New mayor scraps Pembroke diversity committee, shocking residents

A sign welcoming people to Pembroke, Ont., is seen on July 14, 2022. Several residents and former members of city-sanctioned committees are speaking out after new mayor, Ron Gervais, decided to discontinue the diversity, seniors, and climate action committees in the new council term. (Trevor Pritchard/CBC - image credit)
A sign welcoming people to Pembroke, Ont., is seen on July 14, 2022. Several residents and former members of city-sanctioned committees are speaking out after new mayor, Ron Gervais, decided to discontinue the diversity, seniors, and climate action committees in the new council term. (Trevor Pritchard/CBC - image credit)

Some residents in Pembroke, Ont., say they're shocked and disappointed after learning their new mayor scrapped — without notice — several local committees, including one created about two years ago to address racism and discrimination in the community.

They now want accountability from Mayor Ron Gervais, inaugurated just last week, who even sat on the 10-person diversity advisory committee as a city councillor last term.

"For all of a sudden, just out of the blue, for this committee to have the rug pulled out from underneath it — it really sends a bad message ... to Pembroke's LGBTQ2S+ and BIPOC [Black, Indigenous and people of colour] community that we're not really welcome here," said Duane Gastant' Aucoin, who was a member of the diversity committee.

"To be disbanded by the mayor, it's really a punch in the gut for us."

Council created the city's first diversity advisory committee in 2021. It was spurred by former mayor Mike LeMay, who vowed Pembroke wouldn't be "defined by racism" after an elderly Vietnamese woman became a victim of an alleged hate-motivated assault in late 2020.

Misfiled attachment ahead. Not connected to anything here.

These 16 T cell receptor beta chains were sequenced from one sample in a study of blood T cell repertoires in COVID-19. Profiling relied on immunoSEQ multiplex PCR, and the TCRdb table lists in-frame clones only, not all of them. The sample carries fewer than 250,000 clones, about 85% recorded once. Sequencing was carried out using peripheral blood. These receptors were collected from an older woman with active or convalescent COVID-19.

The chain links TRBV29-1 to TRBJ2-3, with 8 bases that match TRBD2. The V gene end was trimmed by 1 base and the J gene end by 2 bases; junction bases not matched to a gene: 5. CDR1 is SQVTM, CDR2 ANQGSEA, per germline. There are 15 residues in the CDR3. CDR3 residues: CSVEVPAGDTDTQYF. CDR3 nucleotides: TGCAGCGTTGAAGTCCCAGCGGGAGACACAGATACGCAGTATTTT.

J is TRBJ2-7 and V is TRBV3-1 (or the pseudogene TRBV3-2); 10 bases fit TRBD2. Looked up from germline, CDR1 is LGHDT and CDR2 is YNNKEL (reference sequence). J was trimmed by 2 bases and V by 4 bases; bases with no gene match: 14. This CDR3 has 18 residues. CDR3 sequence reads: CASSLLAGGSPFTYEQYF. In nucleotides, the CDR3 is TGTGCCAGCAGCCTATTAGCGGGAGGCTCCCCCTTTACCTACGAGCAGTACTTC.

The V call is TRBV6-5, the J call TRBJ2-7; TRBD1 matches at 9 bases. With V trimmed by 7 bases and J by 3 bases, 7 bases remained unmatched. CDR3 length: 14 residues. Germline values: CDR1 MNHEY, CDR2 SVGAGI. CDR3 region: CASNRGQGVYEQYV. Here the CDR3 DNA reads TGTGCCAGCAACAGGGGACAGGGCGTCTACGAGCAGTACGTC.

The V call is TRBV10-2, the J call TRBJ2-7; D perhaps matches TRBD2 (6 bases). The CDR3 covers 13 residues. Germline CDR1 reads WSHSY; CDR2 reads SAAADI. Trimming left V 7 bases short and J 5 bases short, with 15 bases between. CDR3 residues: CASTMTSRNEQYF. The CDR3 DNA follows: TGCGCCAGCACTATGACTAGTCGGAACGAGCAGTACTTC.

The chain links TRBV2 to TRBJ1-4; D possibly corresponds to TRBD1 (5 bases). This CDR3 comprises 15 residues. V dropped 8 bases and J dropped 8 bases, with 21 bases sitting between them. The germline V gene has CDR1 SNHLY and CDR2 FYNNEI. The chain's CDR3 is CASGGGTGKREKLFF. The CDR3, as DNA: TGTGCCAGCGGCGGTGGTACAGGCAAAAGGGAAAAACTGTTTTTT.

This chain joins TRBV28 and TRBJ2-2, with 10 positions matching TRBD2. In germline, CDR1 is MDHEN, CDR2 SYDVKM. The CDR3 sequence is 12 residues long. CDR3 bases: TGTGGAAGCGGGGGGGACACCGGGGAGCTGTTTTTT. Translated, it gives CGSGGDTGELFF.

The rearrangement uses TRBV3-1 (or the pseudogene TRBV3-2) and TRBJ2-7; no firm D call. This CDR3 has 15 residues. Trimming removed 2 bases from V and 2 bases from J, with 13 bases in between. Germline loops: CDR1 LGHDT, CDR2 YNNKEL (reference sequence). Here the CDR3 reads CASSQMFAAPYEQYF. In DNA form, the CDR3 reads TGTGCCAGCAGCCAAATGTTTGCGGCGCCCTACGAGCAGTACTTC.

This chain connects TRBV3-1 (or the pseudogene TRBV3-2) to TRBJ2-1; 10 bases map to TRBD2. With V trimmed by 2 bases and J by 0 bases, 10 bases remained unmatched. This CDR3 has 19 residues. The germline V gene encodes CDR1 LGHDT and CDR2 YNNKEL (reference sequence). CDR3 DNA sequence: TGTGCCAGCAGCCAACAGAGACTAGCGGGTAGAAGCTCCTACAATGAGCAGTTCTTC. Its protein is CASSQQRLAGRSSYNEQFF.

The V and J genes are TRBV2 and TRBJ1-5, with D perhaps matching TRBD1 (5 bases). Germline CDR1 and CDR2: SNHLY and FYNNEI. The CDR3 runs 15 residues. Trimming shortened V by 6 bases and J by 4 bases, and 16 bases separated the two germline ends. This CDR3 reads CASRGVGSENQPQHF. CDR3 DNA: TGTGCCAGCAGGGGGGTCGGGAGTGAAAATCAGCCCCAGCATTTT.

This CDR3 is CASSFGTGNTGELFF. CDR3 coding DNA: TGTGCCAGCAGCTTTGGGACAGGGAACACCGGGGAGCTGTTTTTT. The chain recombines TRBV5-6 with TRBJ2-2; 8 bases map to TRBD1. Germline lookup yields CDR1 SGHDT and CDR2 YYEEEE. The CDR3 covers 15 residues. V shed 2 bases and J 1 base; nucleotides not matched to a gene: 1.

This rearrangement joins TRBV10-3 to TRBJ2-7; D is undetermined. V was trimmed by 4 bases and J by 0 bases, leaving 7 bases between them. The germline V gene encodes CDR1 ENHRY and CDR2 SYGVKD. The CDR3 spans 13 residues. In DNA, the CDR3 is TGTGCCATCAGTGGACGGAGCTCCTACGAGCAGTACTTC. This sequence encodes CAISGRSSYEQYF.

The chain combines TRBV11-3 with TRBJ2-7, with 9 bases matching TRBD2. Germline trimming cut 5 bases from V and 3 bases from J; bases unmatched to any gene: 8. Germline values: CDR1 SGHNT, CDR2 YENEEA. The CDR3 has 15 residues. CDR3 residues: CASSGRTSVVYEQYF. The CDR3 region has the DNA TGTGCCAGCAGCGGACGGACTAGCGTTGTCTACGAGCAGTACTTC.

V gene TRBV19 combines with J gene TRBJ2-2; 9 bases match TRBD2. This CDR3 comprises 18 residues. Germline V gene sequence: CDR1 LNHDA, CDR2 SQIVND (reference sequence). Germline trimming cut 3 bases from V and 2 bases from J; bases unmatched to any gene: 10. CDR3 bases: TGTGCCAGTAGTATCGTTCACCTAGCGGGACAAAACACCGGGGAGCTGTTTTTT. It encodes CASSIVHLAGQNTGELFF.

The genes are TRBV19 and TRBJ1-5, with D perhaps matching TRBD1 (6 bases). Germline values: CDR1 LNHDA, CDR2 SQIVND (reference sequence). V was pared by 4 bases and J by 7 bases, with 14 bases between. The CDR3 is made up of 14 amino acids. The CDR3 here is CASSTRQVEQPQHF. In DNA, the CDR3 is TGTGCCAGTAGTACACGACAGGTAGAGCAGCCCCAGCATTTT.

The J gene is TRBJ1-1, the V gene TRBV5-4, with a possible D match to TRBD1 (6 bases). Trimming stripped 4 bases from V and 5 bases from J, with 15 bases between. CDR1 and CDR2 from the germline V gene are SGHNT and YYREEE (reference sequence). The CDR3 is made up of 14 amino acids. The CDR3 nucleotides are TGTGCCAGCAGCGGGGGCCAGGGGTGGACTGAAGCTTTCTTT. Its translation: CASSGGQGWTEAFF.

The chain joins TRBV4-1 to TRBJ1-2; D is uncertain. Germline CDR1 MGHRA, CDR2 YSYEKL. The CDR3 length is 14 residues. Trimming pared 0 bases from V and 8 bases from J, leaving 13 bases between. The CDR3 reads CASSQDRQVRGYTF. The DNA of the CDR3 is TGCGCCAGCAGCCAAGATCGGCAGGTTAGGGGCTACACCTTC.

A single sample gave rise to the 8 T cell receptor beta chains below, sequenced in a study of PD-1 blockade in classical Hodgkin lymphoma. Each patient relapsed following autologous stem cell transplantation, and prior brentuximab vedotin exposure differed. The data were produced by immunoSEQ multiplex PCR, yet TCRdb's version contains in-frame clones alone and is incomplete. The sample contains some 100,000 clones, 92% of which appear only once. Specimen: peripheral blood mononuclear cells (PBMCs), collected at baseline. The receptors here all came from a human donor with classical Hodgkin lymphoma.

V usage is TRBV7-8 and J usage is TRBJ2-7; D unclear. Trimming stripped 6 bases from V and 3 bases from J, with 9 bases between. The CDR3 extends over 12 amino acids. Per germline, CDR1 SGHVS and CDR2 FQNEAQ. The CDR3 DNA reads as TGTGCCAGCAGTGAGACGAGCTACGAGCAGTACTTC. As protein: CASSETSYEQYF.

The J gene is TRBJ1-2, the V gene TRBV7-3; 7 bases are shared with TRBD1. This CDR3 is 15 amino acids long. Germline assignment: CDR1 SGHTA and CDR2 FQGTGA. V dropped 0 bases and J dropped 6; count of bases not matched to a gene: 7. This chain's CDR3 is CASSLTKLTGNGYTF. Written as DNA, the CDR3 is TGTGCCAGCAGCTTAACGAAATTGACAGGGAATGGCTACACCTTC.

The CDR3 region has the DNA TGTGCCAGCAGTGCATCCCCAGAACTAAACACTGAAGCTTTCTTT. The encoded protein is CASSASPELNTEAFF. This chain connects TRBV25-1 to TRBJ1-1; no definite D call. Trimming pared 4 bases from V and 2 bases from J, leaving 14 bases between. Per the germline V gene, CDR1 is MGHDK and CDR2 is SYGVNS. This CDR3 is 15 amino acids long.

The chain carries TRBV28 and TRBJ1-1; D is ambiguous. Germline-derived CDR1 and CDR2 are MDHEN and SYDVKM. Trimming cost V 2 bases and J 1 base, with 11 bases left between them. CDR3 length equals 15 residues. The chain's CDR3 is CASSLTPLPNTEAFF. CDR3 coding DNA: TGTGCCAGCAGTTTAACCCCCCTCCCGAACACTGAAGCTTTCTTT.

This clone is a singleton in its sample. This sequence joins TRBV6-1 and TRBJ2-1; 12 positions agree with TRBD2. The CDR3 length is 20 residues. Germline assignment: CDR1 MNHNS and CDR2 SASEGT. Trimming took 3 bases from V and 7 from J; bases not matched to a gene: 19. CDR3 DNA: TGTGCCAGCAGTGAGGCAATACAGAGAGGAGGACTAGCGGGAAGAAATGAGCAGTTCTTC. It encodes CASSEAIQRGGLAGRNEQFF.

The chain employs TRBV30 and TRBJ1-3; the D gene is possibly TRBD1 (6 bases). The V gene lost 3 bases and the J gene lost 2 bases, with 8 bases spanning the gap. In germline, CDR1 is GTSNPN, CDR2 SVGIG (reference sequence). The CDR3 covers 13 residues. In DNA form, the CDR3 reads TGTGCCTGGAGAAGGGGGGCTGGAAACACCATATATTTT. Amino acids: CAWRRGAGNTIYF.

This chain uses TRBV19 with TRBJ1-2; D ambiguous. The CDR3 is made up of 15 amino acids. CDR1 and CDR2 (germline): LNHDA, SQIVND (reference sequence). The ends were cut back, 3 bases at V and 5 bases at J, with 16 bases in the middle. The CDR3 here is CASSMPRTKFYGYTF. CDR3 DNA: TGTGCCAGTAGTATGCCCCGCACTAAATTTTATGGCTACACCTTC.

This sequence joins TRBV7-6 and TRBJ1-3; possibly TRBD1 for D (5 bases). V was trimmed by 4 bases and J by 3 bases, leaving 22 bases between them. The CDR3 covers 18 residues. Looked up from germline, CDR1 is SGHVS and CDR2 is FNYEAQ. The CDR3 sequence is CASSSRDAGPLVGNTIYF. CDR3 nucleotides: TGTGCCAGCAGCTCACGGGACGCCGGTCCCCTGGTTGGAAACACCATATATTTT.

In the following months, several people in the Ottawa Valley came forward with their experience living with racism in towns such as Pembroke.

Francis Ferland/CBC
Francis Ferland/CBC

The committee's goal was to provide advice and recommendations on diversity, equity and inclusion to the city's planning committee. It was also mandated to advise the city on actions it can take to make it a safe and welcoming place for people from various ethnic and cultural backgrounds, ages and sexual orientations.

Pembroke's committee motivated other Ottawa Valley communities to create their own diversity committees. Council in Petawawa, Ont., became the latest to vote in favour of creating a diversity committee last month.

"All eyes were on Pembroke," said Suli Adams, co-chair of the former Pembroke diversity committee, which ended its term this November. "People were watching very closely and they saw some really good things happening and so they have followed suit."

Adams explained she and the other co-chair only found out the committee was abandoned when the city didn't post it on its renewed list of committees last week.

"Why would you drop this now?" she said.

Mayor issues statement on unilateral decision

Mayor Gervais did not agree to an interview after CBC contacted him late last week.

In a statement released Saturday, Gervais justified his decision to discontinue the diversity advisory committee, alongside committees for seniors, climate action and parks and recreation.

"With the commencement of the new council, I, as Mayor of the City of Pembroke exercised my prerogative to implement the slate of committees for the new term," Gervais wrote.

City of Pembroke/YouTube